Consumer Contract Laws

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 What Is a Consumer Contract?

A consumer contract is defined as a legally binding agreement formed between a merchant and a consumer. Consumer contracts can be created either through a verbal agreement, a written contract, or implied conduct (e.g., purchasing a hair dryer at a pharmacy).

Adopted (at least in part) by all 50 states and the District of Columbia, the Uniform Commercial Code (“UCC”) includes all details of the laws that govern consumer contracts. Under this code, a “consumer” is an individual who purchases goods and/or services for personal use. “Merchant: is defined as an individual who deals in goods associated with their specific trade or has special knowledge or skills related to the goods and/or services in the contract.

In general, consumer contracts typically involve one of the following three promises:

  • A promise to supply services;
  • A promise for the sale of goods
  • A promise to provide digital content (e.g., a combination of services and goods. For example, if a consumer purchases a laptop and that laptop comes with an offer for one full year of free repair services, then the consumer has entered into a consumer contract that contains both goods and services)

Another example of when a consumer contract may include mixed purposes is when a consumer purchases workout equipment for their home. If the consumer purchases a treadmill, there may be an option to add repair services for a reduced price.

What Are Some Unique Features of Consumer Contracts?

When negotiating consumer contracts, the law and the courts assume that merchants are generally more business savvy than the average consumer and thus have a stronger bargaining position.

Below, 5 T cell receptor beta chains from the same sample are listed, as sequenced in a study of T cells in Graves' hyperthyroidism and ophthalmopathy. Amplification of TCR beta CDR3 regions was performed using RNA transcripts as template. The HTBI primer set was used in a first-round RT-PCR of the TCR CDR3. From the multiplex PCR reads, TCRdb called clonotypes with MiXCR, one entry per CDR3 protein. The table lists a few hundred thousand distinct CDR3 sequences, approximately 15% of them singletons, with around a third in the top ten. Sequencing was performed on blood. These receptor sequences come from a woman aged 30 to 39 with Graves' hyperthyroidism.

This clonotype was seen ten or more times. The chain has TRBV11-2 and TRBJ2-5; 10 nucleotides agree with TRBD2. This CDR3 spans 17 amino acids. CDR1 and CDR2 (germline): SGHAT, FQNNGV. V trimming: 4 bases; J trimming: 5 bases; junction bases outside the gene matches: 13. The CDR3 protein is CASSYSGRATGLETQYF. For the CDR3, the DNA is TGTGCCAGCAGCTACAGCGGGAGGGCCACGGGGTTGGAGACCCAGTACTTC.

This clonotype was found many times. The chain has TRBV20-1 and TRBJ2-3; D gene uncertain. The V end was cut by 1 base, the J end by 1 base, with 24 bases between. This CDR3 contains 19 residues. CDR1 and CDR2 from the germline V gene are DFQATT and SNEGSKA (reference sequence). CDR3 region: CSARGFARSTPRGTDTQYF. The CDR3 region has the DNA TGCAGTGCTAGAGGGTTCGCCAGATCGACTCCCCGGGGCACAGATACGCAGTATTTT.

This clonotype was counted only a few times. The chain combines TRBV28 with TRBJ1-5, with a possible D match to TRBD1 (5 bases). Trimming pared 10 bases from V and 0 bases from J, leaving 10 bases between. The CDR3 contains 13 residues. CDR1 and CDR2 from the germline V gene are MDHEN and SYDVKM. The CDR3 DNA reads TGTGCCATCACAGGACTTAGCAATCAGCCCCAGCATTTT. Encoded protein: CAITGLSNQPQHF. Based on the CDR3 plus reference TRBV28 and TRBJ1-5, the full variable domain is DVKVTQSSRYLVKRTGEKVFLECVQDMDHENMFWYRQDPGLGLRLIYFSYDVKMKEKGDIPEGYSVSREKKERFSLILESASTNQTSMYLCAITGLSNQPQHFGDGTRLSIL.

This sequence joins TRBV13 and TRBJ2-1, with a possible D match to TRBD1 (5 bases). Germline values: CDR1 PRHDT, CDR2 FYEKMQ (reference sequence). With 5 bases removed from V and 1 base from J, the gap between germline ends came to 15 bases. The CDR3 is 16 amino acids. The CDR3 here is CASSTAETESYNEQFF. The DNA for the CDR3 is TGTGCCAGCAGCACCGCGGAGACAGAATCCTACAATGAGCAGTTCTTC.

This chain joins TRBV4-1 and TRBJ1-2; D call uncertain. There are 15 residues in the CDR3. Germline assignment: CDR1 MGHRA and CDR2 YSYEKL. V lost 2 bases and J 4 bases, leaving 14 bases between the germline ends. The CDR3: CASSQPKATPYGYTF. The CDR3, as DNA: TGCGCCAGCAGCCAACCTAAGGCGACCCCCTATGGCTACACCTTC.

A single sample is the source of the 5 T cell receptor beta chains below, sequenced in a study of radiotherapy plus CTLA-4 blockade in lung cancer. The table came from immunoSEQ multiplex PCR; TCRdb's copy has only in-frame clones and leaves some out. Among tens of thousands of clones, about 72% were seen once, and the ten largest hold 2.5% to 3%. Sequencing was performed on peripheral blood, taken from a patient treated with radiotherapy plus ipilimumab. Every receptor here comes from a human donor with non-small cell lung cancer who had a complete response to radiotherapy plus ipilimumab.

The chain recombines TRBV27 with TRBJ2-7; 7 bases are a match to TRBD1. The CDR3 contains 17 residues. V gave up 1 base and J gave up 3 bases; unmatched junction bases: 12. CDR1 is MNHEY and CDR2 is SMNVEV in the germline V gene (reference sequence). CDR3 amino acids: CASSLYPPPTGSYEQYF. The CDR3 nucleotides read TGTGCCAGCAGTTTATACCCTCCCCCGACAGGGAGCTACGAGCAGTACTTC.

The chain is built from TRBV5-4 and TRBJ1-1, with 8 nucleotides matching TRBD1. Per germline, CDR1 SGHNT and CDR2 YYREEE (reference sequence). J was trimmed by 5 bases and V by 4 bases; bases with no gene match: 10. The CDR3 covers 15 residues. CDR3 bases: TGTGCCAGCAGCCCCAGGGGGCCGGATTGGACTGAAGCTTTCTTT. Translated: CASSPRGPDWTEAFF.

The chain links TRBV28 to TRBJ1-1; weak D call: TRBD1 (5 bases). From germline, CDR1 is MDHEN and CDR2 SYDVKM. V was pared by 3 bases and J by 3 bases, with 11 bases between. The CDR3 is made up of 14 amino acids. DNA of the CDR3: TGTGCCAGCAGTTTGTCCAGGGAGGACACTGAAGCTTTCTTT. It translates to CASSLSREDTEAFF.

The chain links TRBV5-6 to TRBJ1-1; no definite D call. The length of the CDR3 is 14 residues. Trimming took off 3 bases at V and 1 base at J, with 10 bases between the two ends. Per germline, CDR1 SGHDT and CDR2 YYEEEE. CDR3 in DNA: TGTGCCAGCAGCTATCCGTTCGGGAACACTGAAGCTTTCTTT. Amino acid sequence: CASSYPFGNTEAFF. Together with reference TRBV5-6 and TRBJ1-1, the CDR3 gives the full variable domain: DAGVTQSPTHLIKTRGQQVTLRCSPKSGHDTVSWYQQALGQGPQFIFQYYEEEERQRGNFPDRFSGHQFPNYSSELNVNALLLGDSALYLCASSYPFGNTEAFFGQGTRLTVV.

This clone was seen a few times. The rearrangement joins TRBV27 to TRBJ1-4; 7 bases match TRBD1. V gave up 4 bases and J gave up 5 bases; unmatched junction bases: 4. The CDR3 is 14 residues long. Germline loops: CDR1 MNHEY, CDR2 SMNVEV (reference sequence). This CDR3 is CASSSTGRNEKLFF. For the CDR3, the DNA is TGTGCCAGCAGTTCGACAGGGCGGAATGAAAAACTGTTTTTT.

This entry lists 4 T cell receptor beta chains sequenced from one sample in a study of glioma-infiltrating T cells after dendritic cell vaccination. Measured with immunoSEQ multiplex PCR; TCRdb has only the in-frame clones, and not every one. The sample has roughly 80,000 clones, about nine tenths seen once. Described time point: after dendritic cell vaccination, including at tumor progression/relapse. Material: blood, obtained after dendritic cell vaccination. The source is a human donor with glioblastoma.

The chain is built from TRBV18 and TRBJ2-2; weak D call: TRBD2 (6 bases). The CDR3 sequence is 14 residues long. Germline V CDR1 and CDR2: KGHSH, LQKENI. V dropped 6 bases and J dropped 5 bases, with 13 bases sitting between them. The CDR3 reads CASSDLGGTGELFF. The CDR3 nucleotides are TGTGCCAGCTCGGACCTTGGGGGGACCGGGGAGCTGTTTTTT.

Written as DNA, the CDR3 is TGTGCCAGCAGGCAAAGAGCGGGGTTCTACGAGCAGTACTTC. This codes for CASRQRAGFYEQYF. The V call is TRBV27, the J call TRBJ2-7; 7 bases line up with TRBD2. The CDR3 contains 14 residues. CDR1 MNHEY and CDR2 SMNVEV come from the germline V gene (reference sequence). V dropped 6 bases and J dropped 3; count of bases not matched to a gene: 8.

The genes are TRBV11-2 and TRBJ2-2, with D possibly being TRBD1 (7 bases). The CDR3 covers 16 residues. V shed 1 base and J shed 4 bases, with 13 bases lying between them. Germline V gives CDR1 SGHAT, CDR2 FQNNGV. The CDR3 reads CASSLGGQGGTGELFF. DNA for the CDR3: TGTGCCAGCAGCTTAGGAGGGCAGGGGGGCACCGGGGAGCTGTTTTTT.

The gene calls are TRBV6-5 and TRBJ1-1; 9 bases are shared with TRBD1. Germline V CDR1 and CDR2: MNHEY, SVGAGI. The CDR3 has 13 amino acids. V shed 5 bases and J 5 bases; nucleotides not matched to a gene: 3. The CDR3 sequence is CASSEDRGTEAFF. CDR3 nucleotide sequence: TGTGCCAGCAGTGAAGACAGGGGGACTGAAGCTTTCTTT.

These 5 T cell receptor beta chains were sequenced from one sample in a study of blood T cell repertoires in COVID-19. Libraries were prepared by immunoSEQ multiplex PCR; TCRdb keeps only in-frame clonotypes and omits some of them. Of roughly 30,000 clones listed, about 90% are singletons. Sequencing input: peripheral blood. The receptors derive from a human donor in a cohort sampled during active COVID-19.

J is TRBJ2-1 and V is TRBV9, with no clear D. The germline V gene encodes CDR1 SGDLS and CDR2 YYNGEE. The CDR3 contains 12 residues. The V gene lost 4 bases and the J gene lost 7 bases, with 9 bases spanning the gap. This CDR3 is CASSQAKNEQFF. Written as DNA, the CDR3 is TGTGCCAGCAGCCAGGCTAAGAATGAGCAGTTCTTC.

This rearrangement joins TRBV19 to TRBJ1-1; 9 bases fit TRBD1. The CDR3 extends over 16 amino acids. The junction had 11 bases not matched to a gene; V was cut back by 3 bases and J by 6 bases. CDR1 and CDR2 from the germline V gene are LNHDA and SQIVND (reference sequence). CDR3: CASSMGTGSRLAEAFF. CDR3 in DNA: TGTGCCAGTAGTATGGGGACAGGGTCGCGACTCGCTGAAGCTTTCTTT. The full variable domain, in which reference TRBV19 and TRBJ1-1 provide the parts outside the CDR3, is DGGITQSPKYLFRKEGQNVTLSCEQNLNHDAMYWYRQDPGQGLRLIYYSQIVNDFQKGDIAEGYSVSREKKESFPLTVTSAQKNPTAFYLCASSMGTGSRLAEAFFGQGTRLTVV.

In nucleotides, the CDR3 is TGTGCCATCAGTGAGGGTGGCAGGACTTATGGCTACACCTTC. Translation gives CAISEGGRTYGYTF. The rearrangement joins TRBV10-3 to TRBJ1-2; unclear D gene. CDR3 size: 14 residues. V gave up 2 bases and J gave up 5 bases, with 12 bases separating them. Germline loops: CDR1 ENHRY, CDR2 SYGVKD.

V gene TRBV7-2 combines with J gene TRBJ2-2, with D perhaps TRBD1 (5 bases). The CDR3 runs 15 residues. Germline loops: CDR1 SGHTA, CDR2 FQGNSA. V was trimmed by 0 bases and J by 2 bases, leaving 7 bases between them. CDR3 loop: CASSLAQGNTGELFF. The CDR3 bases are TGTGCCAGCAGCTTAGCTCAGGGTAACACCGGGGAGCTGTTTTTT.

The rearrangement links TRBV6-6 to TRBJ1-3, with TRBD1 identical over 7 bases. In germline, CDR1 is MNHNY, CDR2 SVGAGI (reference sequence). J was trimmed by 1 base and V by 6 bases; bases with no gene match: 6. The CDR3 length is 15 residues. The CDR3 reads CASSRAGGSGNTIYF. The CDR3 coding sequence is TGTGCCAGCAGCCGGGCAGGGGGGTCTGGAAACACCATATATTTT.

Because of this, consumer contracts are governed by stricter regulations than standard contracts between merchants. The primary purposes of consumer contract protection laws are to prevent merchants from taking advantage of consumers’ relative naivete, as well as to make it easier for consumers to understand the contents of their contract with the merchant.

State and federal legislatures have enacted several consumer protection laws to protect consumers from merchants to combat the potential for injustice. Examples of consumer contract protection laws include:

  • Form of Consumer Contracts: The “form” of a contract essentially describes how a contract appears to the parties and how it is structured. State consumer protection laws often regulate how consumer contracts appear to the consumer to ensure that they can be easily understood. For example, there may be specific rules on what size font can be used when drafting consumer contracts and how certain items or prices should be presented.
  • Acceleration Clauses: Acceleration clauses are typically found in installment contracts. This contract clause begins with an agreement to make monthly payments to the merchant until the remaining portion of the contract is paid. In the event of a default, an acceleration clause will require a consumer to pay off the balance immediately. For instance, if a consumer is paying monthly installments on a car and misses several payments in a row, this could trigger an acceleration clause, and the consumer would be obligated to pay for the entire car immediately. Since this could have serious financial repercussions for a consumer, many states have consumer contract laws that prohibit the use of such clauses in consumer contracts.
  • Anti-Price Gouging Measures: “Price gouging” occurs when a merchant takes advantage of changed market conditions by heavily marking up items and charging exorbitant prices. For instance, after a natural disaster like a flood or hurricane, a merchant may raise the price of bottled water or canned goods since these products will be in great demand. This is where state protective consumer contract laws kick in and prevent merchants from charging “unconscionably excessive” prices.